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Israel Hayom

The mask is off: Gantz is a leftist

With just one short statement, Benny Gantz revealed that he intends to lead the center-left camp and have his party go head to head with Likud.

Israel Defense Forces Chief of Staff Lt. Gen. Benny Gantz. Credit: Wikimedia Commons.
Israel Defense Forces Chief of Staff Lt. Gen. Benny Gantz. Credit: Wikimedia Commons.
Mati Tuchfeld
Mati Tuchfeld writes for Israel Hayom.

Israel Resilience Party leader Benny Gantz put an end to his political silence and came out of hiding on Monday. With just one short statement, he revealed that he intends to lead the center-left camp and have his party go head to head with Likud. His ability to do just that should not be underestimated.

The Likud Party understands this perfectly well, and that is why Gantz has been the target of its strategic attacks for weeks, maybe even months. The left has yet to come to this realization. By the time it realizes that Gantz and his party are positioned to be the final nail in its coffin, it may be too late.

The controversy over the nation-state law has clearly divided the Israeli public into left and right. Those for whom the Jewish character of the state is merely a demographic matter void of actual significance vociferously opposed the legislation, demonstrated against it and alleged that its enactment harmed the character of the state.

On the other end of the political spectrum, all the right-wing parties, including the haredi ones, which were not exactly thrilled with the nation-state law, fell  into line and supported it, allowing the law to pass with a large majority.

For weeks, Gantz remained silent as politicans wondered which side of the political aisle he was on. Despite some assessments that Gantz was clearly on the left, some assumed he would try to portray himself as a centrist candidate who did not belong to any particular political camp.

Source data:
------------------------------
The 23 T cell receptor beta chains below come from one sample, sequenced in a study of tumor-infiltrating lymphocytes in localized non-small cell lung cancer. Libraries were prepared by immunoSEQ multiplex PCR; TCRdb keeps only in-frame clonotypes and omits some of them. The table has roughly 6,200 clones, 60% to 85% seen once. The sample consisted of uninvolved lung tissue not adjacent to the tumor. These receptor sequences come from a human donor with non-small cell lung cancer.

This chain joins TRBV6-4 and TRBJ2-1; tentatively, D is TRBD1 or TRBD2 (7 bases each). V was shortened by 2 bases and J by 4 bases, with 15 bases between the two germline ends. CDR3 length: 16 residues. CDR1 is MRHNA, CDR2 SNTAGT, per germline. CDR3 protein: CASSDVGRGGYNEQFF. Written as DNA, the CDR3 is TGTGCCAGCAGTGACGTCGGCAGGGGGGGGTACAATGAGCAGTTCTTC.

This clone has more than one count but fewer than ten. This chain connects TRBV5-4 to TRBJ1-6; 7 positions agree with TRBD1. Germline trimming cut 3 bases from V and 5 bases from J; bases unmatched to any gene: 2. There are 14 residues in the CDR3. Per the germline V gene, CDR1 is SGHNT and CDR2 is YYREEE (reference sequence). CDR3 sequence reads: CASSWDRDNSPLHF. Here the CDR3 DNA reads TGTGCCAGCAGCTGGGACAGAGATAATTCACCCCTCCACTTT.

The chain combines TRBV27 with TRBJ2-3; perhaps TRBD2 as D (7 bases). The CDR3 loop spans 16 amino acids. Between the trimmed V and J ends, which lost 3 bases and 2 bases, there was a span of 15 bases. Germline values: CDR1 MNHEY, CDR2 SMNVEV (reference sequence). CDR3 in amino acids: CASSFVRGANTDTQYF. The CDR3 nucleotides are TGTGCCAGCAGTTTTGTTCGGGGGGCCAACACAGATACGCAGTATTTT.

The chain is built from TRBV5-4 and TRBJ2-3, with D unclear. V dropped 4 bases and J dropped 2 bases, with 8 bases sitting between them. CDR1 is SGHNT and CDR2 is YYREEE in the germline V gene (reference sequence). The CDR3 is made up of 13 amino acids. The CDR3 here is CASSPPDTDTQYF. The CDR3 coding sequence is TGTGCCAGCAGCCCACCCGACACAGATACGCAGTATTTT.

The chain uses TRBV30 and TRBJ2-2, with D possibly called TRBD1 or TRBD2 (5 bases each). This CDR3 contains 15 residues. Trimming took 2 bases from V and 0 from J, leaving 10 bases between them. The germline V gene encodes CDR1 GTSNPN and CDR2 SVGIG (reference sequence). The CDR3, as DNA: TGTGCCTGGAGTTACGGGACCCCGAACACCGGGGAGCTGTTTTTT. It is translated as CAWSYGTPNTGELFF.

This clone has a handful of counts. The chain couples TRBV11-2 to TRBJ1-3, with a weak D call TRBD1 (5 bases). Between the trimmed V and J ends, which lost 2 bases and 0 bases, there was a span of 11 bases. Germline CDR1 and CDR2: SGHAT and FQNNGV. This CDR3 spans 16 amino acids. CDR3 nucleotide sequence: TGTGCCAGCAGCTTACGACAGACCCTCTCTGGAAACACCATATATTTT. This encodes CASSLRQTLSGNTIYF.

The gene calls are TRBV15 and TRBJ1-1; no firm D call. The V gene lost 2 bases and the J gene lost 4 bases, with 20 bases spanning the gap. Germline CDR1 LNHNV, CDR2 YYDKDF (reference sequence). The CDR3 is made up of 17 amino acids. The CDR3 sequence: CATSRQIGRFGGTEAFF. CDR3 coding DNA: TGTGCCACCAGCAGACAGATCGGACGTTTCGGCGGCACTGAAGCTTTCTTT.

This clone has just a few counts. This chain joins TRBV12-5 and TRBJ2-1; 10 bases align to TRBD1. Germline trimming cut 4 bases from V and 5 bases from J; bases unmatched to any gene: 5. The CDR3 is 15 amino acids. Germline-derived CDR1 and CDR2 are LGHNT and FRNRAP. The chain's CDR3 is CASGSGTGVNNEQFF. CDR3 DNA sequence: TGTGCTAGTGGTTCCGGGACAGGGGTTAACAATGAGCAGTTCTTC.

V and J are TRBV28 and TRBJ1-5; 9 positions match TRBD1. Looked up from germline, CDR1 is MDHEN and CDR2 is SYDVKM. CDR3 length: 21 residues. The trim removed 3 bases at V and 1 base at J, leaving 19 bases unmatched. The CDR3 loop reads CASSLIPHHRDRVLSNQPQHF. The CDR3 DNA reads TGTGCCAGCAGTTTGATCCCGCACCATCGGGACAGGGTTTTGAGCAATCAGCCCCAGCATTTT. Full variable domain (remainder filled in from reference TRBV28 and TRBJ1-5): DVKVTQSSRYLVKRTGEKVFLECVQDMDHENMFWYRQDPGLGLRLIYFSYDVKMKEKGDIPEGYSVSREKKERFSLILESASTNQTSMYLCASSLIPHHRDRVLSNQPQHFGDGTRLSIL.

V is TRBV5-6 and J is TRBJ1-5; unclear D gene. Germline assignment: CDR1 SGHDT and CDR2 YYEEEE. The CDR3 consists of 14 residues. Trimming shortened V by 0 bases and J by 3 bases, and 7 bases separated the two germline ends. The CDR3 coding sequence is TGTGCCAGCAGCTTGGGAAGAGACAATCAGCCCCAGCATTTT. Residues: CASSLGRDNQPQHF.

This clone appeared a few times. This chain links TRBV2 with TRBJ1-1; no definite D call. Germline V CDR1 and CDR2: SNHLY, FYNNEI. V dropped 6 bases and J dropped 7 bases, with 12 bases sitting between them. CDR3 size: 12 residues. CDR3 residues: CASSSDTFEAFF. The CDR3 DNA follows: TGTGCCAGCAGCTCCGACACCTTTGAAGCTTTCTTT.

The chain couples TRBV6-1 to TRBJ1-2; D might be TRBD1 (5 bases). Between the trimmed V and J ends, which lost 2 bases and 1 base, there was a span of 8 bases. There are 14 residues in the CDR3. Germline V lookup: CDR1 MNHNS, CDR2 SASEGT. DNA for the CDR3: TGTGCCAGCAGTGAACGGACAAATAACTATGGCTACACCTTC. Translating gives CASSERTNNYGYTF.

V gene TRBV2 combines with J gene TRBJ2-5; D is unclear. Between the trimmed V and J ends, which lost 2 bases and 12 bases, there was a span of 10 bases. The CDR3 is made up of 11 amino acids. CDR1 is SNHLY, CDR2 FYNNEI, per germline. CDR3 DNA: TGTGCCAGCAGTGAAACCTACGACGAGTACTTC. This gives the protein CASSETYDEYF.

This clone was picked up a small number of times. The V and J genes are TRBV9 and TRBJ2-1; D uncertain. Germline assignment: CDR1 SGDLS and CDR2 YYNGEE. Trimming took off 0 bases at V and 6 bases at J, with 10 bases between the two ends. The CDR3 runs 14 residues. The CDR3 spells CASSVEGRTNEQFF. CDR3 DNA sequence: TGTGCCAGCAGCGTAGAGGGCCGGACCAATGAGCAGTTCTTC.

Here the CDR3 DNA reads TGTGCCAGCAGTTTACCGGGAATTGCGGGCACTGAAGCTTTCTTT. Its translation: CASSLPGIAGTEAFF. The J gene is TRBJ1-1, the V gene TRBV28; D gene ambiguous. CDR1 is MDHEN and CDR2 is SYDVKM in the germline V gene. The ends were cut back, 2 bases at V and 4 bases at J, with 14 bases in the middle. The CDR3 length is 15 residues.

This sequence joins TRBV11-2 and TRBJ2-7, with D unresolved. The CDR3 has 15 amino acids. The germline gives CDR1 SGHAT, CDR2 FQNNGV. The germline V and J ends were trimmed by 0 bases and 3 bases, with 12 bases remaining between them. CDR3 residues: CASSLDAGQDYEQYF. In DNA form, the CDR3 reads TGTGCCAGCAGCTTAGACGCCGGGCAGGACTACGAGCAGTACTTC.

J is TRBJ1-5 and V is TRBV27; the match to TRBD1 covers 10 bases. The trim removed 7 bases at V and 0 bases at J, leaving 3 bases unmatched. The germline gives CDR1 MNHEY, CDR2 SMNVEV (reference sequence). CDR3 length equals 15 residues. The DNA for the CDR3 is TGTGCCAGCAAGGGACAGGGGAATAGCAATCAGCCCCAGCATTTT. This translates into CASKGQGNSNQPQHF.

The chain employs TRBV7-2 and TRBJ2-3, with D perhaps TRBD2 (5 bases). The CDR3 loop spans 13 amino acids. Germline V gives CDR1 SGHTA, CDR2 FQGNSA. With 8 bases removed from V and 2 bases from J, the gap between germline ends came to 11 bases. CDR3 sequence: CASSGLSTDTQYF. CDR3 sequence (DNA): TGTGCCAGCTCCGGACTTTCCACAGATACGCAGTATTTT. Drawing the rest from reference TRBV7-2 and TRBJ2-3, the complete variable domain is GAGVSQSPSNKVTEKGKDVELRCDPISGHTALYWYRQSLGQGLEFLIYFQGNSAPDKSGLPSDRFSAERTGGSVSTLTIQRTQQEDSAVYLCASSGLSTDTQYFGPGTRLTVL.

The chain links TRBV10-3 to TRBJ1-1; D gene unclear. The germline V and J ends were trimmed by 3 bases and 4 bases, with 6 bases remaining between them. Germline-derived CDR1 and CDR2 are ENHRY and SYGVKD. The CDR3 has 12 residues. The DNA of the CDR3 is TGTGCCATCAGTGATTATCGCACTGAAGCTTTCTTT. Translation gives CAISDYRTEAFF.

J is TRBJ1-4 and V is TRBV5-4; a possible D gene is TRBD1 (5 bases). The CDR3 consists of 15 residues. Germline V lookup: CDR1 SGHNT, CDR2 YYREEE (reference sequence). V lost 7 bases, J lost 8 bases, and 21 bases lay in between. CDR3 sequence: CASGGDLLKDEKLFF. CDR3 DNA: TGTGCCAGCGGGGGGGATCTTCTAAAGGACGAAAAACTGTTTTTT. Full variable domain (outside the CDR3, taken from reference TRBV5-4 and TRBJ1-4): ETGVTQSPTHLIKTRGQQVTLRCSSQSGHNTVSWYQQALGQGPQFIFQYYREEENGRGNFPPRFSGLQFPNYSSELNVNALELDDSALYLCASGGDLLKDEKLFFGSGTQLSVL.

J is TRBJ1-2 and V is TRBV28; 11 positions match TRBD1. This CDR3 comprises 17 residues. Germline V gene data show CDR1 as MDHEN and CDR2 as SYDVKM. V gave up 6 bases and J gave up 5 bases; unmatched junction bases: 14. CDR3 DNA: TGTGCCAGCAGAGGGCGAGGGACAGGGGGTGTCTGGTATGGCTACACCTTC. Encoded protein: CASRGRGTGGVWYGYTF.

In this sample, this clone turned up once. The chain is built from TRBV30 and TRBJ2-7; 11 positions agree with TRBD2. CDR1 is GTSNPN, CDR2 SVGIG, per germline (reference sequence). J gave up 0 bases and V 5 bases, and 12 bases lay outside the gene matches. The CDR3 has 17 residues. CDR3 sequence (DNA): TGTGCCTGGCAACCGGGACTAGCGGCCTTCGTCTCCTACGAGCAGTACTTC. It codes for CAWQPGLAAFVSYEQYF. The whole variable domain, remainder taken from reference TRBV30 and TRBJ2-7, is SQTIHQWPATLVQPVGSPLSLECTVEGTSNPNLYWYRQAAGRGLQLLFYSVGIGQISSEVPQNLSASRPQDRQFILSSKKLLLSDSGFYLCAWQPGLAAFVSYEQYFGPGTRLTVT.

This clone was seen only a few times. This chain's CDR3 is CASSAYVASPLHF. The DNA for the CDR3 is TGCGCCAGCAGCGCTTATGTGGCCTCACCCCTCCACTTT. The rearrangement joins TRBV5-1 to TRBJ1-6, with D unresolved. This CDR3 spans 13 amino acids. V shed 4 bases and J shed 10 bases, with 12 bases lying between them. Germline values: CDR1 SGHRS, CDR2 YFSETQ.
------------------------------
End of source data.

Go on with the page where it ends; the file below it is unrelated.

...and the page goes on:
This working assumption collapsed on Monday when Gantz, addressing demonstrators protesting the nation-state law outside of his home, spoke his peace loudly and clearly. With that, the masquerade came to an end. Gantz, who had already alluded through leaks to close associates he intends to run for prime minister, decided not only to choose sides, but to lead the side he has chosen as an alternative to the Likud for the premiership.

This is bad news for the Likud, but it is terrible news for the players on the center-left, for whom Gantz may prove to be a destructive force. It is still too early to say whether the former IDF chief of staff will succeed in creating the momentum necessary to overtake Yesh Atid and Labor to garner enough Knesset seats to compete with Prime Minister Benjamin Netanyahu’s Likud. But if Yesh Atid and Labor are unable to block Gantz, it looks like the path has already been paved for him to become Netanyahu’s main opponent.

It is unclear why Yesh Atid Party leader Yair Lapid, Labor Party leader Avi Gabbay, Hatnuah Party leader Tzipi Livni and their friends rejoiced at Gantz’s comments on the nation-state law, unless of course one of them plans to back the winning horse. Gantz’s success will have to come at their expense. On Monday, he pulled out a giant straw through which he plans to suck up their Knesset seats.

Still, Gantz’s success is not guaranteed. He has only made one statement thus far. A few missteps will be enough to keep away potential voters. Luckily for him, his potential rivals on the left are still fast asleep.

Mati Tuchfeld writes for Israel Hayom.

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